You Should Check in Your Dependencies.
I’m not sure who started this pattern so I can’t really refer back but if you know please comment below and I will update the post. I’m sure all of you have heard that you should not check in anything that can be generated to Source control. It’s long been a common pattern. However, lately I have been checking in my dependencies into my source control and it works really well for small to medium project. Here’s why.
Isolate you from any network failures.
I know you might say that it rarely happens to me so why should I care about this. I hear you. It rarely happens to me as well but when it did happen I got really frustrated. Especially, when your CI failed without any reason and you found out that one of your dependencies doesn’t get downloaded properly.
This frustrates me the most and it’s one of the reasons why I started doing this. More than often that my CI failed and it’s because of dependencies didn’t get resolved or compiled properly and people just kept running it over and over again. To eliminate this problem and let CI just run the tests save me a lot of pulling my hair time.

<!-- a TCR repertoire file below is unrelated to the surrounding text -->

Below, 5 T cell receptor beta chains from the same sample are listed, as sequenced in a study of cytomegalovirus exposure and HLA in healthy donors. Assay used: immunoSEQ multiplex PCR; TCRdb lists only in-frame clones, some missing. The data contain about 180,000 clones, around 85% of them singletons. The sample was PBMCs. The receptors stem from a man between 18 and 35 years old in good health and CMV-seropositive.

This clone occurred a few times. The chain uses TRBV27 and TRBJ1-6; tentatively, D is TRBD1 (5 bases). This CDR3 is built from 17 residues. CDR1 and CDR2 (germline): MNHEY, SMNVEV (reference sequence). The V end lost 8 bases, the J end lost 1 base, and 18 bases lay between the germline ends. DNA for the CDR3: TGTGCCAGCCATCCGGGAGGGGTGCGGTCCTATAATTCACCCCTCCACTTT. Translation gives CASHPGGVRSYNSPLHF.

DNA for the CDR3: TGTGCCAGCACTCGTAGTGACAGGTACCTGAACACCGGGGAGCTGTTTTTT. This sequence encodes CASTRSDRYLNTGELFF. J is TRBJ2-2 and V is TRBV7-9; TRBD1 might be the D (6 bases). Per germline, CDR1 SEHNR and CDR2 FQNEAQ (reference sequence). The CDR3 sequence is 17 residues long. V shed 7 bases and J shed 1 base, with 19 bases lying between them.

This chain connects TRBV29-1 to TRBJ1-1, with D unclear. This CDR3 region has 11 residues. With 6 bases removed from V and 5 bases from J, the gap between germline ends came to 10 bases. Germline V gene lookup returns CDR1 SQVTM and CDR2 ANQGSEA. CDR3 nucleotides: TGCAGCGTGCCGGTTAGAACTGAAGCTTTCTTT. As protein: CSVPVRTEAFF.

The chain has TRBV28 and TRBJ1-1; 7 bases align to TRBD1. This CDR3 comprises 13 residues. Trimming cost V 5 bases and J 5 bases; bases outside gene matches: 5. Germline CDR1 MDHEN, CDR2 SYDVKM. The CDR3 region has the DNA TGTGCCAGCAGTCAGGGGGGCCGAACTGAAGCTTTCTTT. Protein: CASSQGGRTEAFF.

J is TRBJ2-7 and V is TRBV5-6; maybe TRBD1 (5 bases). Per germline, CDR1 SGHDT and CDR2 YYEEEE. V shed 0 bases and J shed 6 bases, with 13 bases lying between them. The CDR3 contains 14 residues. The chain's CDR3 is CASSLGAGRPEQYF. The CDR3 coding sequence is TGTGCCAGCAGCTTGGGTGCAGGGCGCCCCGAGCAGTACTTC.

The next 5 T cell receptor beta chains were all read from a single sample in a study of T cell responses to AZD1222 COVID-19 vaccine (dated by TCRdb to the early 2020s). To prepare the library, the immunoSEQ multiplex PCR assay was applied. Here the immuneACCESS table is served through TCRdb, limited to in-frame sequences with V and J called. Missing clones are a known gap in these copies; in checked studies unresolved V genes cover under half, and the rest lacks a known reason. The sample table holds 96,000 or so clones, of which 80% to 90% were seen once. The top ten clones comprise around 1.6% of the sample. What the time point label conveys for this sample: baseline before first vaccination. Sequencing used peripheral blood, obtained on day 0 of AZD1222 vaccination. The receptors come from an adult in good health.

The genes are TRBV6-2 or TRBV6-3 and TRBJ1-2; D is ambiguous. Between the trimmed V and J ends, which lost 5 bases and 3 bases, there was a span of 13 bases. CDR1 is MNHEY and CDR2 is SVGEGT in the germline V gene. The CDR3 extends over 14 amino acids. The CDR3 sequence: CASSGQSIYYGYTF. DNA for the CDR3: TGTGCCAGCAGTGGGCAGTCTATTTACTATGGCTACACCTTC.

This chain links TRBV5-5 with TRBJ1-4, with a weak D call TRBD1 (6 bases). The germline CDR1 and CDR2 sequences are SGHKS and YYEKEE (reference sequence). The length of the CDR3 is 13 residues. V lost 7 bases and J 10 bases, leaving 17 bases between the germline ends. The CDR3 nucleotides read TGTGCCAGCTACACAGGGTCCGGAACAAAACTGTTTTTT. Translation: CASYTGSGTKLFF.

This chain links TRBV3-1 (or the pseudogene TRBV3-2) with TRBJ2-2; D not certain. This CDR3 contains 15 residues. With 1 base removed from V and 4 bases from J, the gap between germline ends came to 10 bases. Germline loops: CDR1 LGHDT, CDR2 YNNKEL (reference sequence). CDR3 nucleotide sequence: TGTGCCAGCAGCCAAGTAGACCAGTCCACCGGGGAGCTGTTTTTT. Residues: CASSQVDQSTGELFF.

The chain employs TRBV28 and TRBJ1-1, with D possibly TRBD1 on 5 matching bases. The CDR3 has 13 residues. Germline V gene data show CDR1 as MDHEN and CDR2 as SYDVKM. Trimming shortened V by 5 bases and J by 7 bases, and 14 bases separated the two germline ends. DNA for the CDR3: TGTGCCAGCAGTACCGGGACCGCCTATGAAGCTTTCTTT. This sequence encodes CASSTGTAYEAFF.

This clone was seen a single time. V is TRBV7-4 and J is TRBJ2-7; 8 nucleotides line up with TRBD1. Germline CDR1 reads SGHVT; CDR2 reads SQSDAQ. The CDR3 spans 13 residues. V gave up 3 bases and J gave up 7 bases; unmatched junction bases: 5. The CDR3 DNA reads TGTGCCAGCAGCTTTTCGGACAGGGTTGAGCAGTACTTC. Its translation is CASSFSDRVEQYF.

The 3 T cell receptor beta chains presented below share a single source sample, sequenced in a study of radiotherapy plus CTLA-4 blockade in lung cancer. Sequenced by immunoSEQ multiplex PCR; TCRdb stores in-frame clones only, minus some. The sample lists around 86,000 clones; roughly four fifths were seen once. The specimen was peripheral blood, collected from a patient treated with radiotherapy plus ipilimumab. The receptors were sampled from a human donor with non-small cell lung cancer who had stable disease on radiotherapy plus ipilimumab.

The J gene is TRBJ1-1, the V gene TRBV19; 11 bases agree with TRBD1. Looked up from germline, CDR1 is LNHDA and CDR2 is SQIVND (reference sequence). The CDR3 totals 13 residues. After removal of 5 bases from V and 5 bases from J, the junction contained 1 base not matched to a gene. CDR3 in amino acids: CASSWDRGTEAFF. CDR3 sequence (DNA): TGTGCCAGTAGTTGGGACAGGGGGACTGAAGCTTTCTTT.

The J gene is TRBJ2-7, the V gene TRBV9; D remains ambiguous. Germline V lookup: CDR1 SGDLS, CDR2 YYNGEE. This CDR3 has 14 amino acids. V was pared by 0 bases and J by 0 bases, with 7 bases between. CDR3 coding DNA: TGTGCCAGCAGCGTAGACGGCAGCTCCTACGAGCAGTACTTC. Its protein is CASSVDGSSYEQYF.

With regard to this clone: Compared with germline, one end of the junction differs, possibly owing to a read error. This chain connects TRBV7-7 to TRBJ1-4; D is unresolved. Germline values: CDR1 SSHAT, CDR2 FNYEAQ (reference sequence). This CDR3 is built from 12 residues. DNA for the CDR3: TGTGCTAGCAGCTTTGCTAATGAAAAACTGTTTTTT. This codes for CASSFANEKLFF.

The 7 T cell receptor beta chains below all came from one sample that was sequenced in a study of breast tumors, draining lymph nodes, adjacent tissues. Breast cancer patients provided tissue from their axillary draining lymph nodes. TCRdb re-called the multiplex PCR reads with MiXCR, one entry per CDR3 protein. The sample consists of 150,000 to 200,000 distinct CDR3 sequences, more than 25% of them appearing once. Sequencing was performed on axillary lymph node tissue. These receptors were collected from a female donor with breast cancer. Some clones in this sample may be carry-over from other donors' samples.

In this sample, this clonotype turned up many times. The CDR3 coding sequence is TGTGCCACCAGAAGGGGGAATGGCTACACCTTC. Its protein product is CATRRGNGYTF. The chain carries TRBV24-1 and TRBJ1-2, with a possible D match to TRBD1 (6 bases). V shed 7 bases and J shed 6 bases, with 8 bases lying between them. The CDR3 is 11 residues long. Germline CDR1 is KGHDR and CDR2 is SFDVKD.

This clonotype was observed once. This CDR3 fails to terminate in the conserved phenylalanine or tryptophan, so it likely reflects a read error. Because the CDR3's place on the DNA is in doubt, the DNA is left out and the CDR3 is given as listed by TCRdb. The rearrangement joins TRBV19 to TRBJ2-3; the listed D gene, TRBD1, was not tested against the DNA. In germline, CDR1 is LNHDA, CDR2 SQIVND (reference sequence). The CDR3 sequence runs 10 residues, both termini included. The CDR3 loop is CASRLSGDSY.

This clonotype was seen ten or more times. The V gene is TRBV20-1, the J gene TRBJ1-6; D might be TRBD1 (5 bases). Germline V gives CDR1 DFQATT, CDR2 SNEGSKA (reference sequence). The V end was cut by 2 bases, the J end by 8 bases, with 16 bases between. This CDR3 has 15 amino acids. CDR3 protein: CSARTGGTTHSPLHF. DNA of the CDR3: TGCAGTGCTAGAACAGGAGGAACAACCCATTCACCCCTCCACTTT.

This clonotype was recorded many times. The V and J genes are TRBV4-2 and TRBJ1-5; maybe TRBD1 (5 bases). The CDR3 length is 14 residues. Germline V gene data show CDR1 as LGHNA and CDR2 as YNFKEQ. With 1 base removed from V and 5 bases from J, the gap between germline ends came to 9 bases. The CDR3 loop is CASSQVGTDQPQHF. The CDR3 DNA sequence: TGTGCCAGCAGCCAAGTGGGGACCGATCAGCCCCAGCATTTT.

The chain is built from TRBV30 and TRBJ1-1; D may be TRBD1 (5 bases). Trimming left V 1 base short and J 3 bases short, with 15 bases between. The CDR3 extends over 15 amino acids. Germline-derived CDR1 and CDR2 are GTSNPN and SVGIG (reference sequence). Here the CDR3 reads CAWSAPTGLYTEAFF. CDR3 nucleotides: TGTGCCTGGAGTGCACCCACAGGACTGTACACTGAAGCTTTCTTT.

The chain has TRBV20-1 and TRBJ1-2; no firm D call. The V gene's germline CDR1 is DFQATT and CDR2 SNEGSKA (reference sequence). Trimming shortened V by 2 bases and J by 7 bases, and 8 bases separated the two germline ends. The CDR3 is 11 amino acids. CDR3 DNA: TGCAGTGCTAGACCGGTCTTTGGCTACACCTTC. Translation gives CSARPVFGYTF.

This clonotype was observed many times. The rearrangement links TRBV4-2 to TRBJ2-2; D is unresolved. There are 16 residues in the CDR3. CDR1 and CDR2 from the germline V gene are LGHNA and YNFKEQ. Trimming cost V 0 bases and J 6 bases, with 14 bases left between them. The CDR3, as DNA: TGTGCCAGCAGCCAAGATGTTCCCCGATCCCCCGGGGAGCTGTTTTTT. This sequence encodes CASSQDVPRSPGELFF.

Check out and Go!
This pattern I have learnt while I was working with ThoughtWorks that it’s so frustrated when you are joining a project and you spend almost half a day just to get your machine up and running and run the build script to download all the dependencies. I believed that’s one of the reasons why Chef and Puppet exist. It’s so easy when you checkout a project from your source control and you can start coding right away or even run all the tests.
I also have this support from my friend
@noppanit I've been a fan of that technique for a long time now.
— Scott Myц (@ScottMuc) March 22, 2015
Srini also pointed out that you shouldn’t do that for internal project dependencies
— Srinivasan Raguraman (@sragu) March 22, 2015
I know people might argue that it doesn’t really work for big project because of the size of the repository. That’s why I mention small to medium project. It works really well with small projects. Another point to mention is that every developer might have different environment for example, Windows VS Linux which node_modules might not work for both environments. I solve that problem by using Vagrant so everybody has the same environment.